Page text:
As a home health nurse I have seen people with several versions of the same or similar medications such as anti-hypertensives or other cardiac drugs because they see so many different doctors and no one is overseeing the care.

I've had many patients on Lisinopril for instance who were also prescribed Prinivil or Zestril by another physician. (These are all the same drug. Lisinopril is the generic name and Prinivil and Zestril are brand names.) Patients didn't know, and as the QI nurse reviewing charts, I caught the problem that the field nurse or therapist even overlooked!!

Different prescriptions from different doctors taken to a different pharmacy is a recipe for disaster! Just the same as those seeking drugs for pain or sleep.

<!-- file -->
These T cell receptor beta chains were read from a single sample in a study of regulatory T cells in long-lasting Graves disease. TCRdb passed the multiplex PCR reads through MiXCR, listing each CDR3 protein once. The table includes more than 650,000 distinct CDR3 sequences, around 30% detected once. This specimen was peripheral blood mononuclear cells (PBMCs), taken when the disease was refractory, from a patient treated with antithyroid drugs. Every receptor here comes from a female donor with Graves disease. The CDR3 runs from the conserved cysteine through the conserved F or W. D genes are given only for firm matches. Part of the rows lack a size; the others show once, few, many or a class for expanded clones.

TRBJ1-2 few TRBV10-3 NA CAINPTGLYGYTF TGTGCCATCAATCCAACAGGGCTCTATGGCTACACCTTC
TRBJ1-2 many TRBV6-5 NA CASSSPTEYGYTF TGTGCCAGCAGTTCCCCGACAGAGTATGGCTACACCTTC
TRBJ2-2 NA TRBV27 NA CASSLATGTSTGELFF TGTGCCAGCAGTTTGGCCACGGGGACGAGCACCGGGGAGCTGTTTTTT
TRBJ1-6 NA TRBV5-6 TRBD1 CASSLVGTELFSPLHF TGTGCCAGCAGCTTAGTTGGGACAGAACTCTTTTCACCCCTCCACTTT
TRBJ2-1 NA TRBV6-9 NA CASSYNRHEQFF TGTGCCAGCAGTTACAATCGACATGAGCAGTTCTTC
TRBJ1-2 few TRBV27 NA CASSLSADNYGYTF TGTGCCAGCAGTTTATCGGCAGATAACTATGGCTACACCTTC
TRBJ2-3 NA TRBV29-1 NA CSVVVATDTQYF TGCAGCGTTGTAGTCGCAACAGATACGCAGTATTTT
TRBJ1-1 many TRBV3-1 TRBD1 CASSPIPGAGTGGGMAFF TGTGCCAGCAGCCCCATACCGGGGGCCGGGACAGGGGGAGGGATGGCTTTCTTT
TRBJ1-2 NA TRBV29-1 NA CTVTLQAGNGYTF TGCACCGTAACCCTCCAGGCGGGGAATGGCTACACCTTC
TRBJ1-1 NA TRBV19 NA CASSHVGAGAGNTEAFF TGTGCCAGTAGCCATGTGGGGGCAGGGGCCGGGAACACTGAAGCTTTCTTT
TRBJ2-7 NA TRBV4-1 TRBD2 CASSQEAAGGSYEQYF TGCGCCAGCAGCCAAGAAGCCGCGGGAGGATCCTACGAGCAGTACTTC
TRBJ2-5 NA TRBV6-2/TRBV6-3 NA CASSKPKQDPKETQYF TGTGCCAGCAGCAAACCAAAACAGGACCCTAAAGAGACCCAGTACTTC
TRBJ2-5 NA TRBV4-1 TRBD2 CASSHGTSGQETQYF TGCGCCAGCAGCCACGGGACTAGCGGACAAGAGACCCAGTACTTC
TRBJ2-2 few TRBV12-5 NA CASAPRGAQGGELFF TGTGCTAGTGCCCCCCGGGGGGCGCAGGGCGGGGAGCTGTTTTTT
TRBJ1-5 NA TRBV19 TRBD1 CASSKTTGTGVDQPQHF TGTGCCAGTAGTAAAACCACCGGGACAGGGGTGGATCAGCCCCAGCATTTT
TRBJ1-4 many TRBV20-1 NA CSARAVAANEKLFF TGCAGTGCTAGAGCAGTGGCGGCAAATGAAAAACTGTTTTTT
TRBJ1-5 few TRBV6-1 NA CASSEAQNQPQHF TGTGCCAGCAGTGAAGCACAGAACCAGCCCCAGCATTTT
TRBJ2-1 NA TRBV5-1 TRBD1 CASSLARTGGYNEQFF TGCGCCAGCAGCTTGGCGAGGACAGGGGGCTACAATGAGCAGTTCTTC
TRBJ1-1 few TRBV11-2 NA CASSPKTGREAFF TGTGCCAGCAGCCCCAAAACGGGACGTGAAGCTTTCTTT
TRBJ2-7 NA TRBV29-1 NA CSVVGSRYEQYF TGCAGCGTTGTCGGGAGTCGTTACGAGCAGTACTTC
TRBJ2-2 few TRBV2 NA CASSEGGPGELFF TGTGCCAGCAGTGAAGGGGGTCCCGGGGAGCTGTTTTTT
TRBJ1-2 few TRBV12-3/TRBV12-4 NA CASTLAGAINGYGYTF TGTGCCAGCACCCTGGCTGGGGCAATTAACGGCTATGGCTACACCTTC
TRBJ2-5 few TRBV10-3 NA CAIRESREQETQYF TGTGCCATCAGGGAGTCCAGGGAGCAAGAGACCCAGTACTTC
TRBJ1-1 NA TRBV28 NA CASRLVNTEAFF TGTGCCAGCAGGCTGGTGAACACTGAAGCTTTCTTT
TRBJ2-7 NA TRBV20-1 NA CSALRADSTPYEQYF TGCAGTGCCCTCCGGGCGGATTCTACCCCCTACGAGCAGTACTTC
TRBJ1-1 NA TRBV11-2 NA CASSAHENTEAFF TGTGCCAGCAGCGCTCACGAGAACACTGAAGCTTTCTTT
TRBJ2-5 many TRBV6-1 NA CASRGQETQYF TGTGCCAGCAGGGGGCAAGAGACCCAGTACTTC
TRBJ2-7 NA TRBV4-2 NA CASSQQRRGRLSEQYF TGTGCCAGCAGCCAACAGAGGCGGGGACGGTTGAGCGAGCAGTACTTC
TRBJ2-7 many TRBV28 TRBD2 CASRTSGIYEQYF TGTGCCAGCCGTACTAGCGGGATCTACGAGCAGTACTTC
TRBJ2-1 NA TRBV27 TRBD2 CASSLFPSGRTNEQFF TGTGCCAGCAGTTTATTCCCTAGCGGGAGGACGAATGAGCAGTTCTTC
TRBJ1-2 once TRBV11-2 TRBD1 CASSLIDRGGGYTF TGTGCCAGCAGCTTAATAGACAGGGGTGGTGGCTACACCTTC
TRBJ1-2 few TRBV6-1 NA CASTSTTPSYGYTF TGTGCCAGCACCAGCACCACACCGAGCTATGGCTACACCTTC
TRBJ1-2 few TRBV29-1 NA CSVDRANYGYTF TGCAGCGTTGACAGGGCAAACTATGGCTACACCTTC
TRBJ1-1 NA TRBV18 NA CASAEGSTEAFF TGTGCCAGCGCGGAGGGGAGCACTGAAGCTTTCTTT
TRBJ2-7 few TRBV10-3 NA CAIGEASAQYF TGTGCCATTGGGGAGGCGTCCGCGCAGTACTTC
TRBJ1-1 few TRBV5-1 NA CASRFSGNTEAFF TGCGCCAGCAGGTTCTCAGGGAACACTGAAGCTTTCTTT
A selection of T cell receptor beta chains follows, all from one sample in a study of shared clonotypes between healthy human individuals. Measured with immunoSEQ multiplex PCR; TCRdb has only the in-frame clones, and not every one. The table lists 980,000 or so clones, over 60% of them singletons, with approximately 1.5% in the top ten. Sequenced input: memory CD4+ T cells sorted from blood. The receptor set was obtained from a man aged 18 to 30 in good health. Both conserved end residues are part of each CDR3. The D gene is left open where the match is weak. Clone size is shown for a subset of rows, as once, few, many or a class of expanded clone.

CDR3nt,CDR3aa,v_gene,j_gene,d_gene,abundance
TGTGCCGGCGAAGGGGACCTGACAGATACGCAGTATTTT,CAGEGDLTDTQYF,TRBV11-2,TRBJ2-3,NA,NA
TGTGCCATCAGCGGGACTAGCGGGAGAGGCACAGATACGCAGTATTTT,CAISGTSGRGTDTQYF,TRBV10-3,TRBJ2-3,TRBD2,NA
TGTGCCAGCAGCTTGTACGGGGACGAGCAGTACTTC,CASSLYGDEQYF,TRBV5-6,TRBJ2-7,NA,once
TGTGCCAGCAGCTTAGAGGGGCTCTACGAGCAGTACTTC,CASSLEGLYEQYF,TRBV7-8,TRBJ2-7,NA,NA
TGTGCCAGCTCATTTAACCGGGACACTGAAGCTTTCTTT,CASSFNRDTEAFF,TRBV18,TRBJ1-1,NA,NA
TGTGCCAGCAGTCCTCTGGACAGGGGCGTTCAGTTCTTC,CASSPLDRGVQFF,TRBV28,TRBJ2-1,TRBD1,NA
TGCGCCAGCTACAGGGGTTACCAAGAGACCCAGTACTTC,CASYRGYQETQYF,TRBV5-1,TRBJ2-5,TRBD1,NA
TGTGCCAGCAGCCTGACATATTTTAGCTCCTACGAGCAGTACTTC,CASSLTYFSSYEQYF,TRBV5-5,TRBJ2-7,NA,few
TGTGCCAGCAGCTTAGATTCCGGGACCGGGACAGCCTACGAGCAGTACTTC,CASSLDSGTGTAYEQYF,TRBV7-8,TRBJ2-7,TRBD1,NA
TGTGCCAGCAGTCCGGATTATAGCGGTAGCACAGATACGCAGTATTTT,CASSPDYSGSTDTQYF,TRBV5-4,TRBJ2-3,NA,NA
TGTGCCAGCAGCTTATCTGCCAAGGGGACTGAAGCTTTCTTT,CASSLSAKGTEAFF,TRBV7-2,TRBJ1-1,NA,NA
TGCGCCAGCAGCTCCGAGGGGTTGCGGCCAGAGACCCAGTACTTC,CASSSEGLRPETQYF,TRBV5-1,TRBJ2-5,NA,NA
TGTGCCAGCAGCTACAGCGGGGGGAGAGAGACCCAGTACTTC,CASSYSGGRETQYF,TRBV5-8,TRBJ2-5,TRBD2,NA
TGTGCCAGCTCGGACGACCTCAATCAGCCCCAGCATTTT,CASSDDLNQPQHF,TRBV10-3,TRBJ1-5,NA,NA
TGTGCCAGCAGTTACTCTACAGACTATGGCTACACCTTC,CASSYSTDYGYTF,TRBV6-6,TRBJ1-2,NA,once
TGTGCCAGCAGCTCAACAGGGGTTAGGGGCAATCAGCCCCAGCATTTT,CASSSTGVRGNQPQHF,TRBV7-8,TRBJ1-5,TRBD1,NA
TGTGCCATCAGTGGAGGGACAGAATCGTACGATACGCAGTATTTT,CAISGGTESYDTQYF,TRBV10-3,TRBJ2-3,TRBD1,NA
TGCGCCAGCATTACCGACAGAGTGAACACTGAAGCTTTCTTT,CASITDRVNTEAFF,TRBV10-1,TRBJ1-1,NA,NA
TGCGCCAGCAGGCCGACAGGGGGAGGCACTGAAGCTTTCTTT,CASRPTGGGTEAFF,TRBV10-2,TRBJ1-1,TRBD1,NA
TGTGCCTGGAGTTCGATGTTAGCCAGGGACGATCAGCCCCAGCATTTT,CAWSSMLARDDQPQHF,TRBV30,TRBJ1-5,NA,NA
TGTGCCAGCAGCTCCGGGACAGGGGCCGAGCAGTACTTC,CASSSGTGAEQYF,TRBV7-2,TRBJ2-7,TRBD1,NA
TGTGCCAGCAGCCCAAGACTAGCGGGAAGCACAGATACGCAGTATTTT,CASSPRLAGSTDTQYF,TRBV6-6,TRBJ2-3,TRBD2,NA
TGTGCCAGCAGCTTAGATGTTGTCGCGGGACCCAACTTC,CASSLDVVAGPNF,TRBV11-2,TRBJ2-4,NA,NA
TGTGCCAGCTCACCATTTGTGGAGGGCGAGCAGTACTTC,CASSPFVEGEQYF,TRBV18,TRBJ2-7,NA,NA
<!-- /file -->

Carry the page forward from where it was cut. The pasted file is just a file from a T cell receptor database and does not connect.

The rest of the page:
OTC meds for coughs, colds and sleep contain similar chemicals. Yet patients don't read labels and don't know this. So for instance they will repeatedly take one form of "PM" med and if it doesn't work, they try another name brand not knowing that they are double dosing with diphenhydramine also known as Benedryl®.

The FDA finally caught on to parents overdosing infants and toddlers on cough and cold medicines because babies were dying from overdoses. But how many are still overdosing young children by giving them one name brand and when it doesn't stop the cough, they give them another brand of the same basic medication?

Let us take this opportunity to make the problem well known. A talented young man died way too young. As his father requests, let's use his example to educate the public that medications can be deadly even if they are prescribed by a physician or other health care practitioner.

Nurses need to educate patients to Read labels and ask questions and to use one pharmacy and make one physician responsible to oversee all of their medications!

Sunday, February 3, 2008

ANA Endorses Senator Clinton for President